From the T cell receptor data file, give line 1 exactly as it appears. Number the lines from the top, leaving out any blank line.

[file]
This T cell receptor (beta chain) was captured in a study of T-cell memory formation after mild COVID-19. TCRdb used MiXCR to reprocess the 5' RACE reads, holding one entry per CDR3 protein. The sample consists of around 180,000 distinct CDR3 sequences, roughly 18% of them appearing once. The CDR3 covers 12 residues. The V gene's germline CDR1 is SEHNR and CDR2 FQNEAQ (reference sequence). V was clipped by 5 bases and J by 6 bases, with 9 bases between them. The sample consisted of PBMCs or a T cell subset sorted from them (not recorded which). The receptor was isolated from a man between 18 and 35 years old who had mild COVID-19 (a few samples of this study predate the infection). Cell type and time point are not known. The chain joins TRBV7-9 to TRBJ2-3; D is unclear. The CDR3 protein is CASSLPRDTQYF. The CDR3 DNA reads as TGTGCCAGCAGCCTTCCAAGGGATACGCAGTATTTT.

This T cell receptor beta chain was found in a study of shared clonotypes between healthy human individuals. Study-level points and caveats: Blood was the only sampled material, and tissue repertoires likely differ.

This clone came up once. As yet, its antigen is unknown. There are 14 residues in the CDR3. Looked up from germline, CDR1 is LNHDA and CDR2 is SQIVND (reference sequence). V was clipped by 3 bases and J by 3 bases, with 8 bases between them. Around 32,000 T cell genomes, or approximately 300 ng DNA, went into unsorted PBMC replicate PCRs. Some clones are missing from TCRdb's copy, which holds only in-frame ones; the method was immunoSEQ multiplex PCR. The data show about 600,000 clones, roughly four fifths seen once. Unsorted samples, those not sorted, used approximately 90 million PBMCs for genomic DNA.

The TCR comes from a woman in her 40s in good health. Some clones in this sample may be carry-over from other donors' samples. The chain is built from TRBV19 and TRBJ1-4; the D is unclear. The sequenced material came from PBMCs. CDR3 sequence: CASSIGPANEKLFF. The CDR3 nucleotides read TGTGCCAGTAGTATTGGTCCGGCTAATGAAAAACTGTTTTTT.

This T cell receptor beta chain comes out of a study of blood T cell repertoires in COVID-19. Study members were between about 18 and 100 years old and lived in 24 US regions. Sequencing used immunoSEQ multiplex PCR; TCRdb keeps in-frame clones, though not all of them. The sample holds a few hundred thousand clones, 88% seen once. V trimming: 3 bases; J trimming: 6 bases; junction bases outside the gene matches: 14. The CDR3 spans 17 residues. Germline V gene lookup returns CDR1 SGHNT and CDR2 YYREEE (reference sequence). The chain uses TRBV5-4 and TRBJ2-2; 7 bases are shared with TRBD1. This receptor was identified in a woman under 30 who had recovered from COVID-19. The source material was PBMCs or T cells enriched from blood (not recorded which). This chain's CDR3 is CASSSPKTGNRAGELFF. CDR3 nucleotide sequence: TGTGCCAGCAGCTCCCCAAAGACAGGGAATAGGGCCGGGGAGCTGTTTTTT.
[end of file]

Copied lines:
This T cell receptor (beta chain) was captured in a study of T-cell memory formation after mild COVID-19. TCRdb used MiXCR to reprocess the 5' RACE reads, holding one entry per CDR3 protein. The sample consists of around 180,000 distinct CDR3 sequences, roughly 18% of them appearing once. The CDR3 covers 12 residues. The V gene's germline CDR1 is SEHNR and CDR2 FQNEAQ (reference sequence). V was clipped by 5 bases and J by 6 bases, with 9 bases between them. The sample consisted of PBMCs or a T cell subset sorted from them (not recorded which). The receptor was isolated from a man between 18 and 35 years old who had mild COVID-19 (a few samples of this study predate the infection). Cell type and time point are not known. The chain joins TRBV7-9 to TRBJ2-3; D is unclear. The CDR3 protein is CASSLPRDTQYF. The CDR3 DNA reads as TGTGCCAGCAGCCTTCCAAGGGATACGCAGTATTTT.